Remember the Walk of Shame? That’s when someone – not you yourself naturally, but someone you knew – came dragging home the morning after in the clothes from the night before? On Sunday morning, with a brisk low 60’s breeze blowing across the Sailing Center, who should appear among the crowd of sailors in their Lifa and neoprene, grinning and with his hair mussed, still wearing his banquet shirt and dancing shoes? To name no names, but in an editorial aside, it might be noted that his skills as a dancer clearly helped him to an on-shore adventure. Seriously, take salsa lessons or something, make us all happier.
In the “Very Good News” department, we were all relieved and glad to know that John Faus’ crew Mac Deturo, who fell ill on the racecourse Sunday in St. Pete, recovered and walked out of the hospital later the same day.
Click here for overall St Pete results.
Click here for St Pete Masters results.
Click here for Lightning Southern Circuit Overall results.
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Friday, March 16, 2007
Welcome to St. Petersburg - 60 Years in the making - by Amy Smith Linton
It started auspiciously: picture-postcard weather conditions: 70 degrees, brilliant sunshine, and a romping southerly on Thursday. Ideal conditions for unpacking and setting up the boats (AGAIN! If you haven’t improved your set-up time from 45 minutes of head-scratching and wondering whether the upper shrouds go aft or forward, to about 12 minutes of pulling pins and threading ringie-dingies without looking, you haven’t been on the Southern Circuit long enough).
And the 60th anniversary celebrations started just as one might hope: not only a $60 discount for early registration at St. Pete, but registration set up with a view to the pool (conveniently located next to the Tiki Hut, did I mention?), competitor’s meeting and class business concluded with speed. Then on to beer -- beautiful beer -- mounds of delicious hors d’oeuves, commemorative mugs, plenty of socializing.
Still, a romping Southerly on Tampa Bay is a mixed blessing, because it’s usually the result of an impending front. So a romping Southerly during registration and set-up day often bodes ill.
Friday morning’s weather reported 7 from the SW, 9 from the South, but after carrying a load of gear to the car, one sailor reported, “I think they forgot a one or something.” The high wind advisory was flashing on the bridges. The Race Committee had the AP up well before most sailors arrived at the sailing center. Thunder storms, and, in the monotone of the NOA weather announcer: “A band of strong thunderstorms moving across the area…”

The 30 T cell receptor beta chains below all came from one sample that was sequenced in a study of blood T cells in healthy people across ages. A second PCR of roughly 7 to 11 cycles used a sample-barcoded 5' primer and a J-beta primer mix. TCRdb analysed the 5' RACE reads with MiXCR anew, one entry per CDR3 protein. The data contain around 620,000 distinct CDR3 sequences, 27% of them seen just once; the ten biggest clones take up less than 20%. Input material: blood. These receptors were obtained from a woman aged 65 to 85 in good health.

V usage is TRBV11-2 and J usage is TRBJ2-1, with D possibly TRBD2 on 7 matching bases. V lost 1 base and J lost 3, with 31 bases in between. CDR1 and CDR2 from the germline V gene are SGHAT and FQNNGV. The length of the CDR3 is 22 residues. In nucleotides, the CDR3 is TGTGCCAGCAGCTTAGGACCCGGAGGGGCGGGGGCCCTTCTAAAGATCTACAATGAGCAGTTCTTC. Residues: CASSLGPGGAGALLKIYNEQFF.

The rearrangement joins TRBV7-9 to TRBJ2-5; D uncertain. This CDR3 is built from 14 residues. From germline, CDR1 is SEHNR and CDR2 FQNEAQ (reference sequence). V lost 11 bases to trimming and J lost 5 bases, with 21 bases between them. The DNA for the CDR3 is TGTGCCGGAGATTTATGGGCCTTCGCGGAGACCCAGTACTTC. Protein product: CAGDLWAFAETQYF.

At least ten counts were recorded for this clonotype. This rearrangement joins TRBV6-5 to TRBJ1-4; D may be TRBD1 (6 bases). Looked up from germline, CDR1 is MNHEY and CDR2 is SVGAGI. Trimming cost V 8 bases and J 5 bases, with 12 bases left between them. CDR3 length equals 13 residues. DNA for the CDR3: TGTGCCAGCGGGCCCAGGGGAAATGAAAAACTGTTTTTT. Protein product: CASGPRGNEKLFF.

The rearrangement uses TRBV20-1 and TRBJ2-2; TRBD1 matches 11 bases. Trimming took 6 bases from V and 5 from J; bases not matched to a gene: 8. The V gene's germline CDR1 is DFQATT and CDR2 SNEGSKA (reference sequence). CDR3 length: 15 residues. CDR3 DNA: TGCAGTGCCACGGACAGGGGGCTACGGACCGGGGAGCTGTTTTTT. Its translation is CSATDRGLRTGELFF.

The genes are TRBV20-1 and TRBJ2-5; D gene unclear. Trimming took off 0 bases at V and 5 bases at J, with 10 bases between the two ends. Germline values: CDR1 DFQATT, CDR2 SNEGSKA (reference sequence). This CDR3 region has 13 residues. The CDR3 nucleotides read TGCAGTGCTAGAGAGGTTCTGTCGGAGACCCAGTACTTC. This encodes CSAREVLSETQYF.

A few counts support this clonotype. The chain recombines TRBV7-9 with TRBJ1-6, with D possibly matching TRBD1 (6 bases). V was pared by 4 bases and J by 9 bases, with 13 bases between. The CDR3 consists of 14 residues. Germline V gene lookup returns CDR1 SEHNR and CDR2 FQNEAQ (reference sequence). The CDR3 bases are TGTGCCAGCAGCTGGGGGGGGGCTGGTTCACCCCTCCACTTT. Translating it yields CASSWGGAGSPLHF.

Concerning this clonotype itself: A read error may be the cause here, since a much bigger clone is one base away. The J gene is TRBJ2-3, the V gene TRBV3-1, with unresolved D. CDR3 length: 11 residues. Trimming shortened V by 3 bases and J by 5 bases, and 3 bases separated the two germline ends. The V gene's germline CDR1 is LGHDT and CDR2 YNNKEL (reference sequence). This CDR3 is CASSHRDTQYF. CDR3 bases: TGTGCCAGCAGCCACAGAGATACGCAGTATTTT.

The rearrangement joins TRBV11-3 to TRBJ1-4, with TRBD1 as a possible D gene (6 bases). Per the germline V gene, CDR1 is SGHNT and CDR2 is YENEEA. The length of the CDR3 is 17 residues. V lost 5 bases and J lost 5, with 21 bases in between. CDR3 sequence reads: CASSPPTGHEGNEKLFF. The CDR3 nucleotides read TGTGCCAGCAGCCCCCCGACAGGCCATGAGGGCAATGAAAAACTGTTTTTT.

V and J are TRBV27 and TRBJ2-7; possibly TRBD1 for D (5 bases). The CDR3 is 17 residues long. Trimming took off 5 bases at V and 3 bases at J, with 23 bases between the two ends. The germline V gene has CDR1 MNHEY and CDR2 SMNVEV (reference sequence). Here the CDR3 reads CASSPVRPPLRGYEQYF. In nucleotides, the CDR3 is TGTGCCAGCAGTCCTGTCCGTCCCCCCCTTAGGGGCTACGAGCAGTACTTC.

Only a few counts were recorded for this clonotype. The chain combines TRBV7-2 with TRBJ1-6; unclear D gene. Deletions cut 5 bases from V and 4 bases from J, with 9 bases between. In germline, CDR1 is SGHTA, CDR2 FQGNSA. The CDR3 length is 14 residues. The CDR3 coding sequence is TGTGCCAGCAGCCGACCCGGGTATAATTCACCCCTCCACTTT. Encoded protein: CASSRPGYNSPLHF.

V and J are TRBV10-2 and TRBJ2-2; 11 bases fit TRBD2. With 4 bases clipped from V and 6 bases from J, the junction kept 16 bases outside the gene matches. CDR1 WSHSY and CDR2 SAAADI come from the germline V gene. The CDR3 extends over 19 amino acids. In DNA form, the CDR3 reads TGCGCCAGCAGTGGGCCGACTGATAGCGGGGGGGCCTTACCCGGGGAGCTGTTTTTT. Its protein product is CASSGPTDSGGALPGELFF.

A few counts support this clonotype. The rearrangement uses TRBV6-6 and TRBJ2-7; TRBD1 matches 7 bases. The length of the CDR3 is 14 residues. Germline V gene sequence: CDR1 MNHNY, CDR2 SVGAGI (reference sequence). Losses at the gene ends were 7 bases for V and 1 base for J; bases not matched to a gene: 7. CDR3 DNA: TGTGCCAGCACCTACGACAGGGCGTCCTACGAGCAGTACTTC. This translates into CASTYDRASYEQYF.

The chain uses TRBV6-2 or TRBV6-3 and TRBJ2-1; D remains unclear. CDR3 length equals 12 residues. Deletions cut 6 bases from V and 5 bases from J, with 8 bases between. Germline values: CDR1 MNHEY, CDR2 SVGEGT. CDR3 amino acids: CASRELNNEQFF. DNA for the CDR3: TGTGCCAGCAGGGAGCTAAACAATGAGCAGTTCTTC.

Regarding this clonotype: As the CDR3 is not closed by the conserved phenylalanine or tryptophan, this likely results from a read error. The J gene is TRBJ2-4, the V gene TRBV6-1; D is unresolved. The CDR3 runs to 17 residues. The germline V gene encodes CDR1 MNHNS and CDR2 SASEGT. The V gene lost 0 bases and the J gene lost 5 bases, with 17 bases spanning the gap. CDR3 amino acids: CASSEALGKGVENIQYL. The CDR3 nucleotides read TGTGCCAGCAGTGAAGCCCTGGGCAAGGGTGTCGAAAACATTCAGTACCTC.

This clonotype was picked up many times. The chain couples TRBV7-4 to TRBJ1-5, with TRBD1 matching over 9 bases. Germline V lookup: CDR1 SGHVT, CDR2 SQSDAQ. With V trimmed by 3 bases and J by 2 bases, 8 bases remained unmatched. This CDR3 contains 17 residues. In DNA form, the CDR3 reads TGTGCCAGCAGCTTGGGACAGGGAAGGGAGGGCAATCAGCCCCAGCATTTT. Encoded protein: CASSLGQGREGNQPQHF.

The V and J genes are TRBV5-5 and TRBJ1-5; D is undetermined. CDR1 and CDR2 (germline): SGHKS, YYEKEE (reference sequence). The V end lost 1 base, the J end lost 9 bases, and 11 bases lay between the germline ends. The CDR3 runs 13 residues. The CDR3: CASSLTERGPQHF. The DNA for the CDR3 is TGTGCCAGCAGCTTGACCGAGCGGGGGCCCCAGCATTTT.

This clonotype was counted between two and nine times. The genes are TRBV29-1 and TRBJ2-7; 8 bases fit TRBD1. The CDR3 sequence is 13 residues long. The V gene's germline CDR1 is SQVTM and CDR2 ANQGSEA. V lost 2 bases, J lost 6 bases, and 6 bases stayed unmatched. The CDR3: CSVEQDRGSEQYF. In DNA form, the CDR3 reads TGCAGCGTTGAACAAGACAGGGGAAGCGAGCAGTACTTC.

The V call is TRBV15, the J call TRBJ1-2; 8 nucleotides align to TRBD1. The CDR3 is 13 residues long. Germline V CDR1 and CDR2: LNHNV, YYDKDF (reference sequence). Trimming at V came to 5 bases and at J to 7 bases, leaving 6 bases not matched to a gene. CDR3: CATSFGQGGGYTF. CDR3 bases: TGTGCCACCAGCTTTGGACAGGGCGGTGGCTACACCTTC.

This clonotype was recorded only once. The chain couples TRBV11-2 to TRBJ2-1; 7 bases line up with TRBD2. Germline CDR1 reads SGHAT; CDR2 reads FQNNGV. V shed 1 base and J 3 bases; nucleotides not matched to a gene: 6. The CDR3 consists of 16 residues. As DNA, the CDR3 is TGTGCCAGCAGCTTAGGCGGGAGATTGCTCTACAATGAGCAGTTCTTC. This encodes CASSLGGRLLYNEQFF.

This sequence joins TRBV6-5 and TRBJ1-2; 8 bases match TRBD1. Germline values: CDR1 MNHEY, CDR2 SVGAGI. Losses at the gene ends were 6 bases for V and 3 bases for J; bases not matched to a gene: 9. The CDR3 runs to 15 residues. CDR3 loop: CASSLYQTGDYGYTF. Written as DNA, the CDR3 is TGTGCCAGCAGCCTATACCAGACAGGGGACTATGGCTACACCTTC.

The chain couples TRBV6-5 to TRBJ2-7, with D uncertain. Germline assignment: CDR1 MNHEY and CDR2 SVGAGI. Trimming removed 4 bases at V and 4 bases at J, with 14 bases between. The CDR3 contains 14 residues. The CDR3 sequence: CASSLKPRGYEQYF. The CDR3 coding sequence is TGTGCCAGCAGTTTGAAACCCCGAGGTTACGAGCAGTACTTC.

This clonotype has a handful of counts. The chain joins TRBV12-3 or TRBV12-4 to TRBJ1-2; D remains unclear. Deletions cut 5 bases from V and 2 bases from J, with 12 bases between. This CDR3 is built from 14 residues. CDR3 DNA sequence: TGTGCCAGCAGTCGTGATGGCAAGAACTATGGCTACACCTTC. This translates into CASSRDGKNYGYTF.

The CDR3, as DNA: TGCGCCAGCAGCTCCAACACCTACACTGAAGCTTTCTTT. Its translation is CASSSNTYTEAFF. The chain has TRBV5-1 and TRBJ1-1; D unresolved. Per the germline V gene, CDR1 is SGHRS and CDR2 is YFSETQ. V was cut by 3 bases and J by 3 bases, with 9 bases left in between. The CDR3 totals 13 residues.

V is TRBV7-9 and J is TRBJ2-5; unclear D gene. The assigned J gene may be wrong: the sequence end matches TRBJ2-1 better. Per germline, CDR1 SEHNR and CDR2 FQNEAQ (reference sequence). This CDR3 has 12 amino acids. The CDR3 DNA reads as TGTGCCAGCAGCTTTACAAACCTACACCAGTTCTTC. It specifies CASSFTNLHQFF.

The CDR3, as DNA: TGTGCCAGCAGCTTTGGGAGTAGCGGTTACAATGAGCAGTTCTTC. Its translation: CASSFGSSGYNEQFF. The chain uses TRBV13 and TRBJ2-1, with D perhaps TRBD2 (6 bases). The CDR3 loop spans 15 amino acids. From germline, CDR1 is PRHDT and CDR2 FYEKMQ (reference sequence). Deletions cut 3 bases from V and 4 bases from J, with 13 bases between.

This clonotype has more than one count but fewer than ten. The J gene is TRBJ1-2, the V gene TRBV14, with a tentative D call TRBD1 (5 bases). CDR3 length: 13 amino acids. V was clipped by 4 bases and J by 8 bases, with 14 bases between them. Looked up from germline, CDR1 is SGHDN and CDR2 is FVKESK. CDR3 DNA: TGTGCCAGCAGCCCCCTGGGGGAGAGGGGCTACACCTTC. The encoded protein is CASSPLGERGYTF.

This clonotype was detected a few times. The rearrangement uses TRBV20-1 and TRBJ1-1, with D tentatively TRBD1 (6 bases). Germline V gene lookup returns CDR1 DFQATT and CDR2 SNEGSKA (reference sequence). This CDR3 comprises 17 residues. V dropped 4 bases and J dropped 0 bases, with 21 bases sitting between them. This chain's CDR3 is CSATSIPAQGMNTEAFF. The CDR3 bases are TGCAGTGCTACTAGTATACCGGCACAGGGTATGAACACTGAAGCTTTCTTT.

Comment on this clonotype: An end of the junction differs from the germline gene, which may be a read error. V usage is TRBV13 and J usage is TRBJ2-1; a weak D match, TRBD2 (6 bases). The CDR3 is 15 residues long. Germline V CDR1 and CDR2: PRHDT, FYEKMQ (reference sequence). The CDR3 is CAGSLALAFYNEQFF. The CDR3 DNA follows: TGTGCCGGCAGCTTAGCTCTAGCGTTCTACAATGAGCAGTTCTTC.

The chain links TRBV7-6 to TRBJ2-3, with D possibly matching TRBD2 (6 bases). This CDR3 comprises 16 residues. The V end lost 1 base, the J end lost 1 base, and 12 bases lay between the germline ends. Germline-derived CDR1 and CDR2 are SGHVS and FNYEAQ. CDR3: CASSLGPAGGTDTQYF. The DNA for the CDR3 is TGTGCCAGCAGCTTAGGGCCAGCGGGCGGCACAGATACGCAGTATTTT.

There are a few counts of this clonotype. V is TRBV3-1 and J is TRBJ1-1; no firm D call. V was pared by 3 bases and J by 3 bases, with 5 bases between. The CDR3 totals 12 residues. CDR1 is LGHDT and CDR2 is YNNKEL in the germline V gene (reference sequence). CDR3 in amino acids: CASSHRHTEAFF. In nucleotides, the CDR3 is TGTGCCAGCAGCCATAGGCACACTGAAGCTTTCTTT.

What’s to do when it’s pouring and there are 72 teams hanging around the Sailing Center? Well, break out the Giant Jenga, put together an impromptu Lightning Lab (chalk talk with experts like Brian Hayes, John Faus, Bill Fastiggi, etc.).
Serious Jenga player
But we snatch racing from the jaws of inclement weather: the last cell rolls through and the Race Committee is ready to give it a try at around 1 pm. The prediction is to have maybe one race before the building post-front Northerly puts the big smack-down on the Lightning fleet. Instead we have two five-legged windward-leewards in heavy but not survival-level conditions: upper teens, with the patented St. Pete chop. Racing reports to come separately, as I try to make press time despite the distractions of a) a complimentary rum tasting party and b) the continuing Giant Jenga tournament.
Click here for overall results.
Click here for Masters results.
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Thursday, March 15, 2007
"I met my Skipper on the internet!" Here's a tale of how some folks are gett'n done.
It’s not an uncommon thing, these days, to make an acquaintance through the internet with someone who you don’t know personally, but who has the same or similar interests as you. And of course, it’s also quite common for those people to arrange in-person rendezvous, in order to share that common passion, so to speak.
That’s the case for a number of sailing competitors, boat-owner/skippers and their crew-members who are participating in this year’s 2007 Edition of the International Lightning Class Association’s “Triple Crown” – The fabled Southern Circuit Regatta/s. Larry Brown and Wayne Knibloe had never sailed with or even knew their Skippers, respectively, Pam Barron & Starling Mikell III, before last weekend…!
Larry, who lives in Boston, MA, is crewing this week for Pam Barron who sails her Lightning [#15180] on Lake Lanier, which is nearby Duluth and Atlanta, GA. Wayne, from Buffalo, NY, who sails in Abino Bay on the Canadian shores of Lake Erie [when it’s not frozen…!], is crewing for Starling Mikell III, who races his Lightning, Yellow Boat [#15118], on the lower Susquehanna River near York & Lancaster, PA.
What these sailors have in common is a passion for close but friendly, on-the-water sailing/racing competition in the [19’-6” / Center-board] Lightning sailboat.
Approximately 60 of this high-performance racing sailboats will compete in three individual regattas in nine  days.
The enduring nature of these internet relationships is best described by Larry Brown’s experience. He not only arranged his crew-job for the Southern Circuit through a posting on the International Lightning Class Association’s website. He has also arranged to participate as a crew-member in this summer’s, up-coming Lightning World Championships in Greece!
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Wednesday, March 14, 2007
Providing "Just the Facts, Ma’m" from Miami is Amy Smith Linton:
What’s pink and white and bruised all over? Pale-skinned Northern Lightning sailors after two days in Miami’s plentiful breeze and tropically sunny conditions. The mid-week Miami Midwinter Championships drew 59 Lightnings to Coral Reef Yacht Club, including 45 boats continuing on from Savannah’s Deep South Regatta.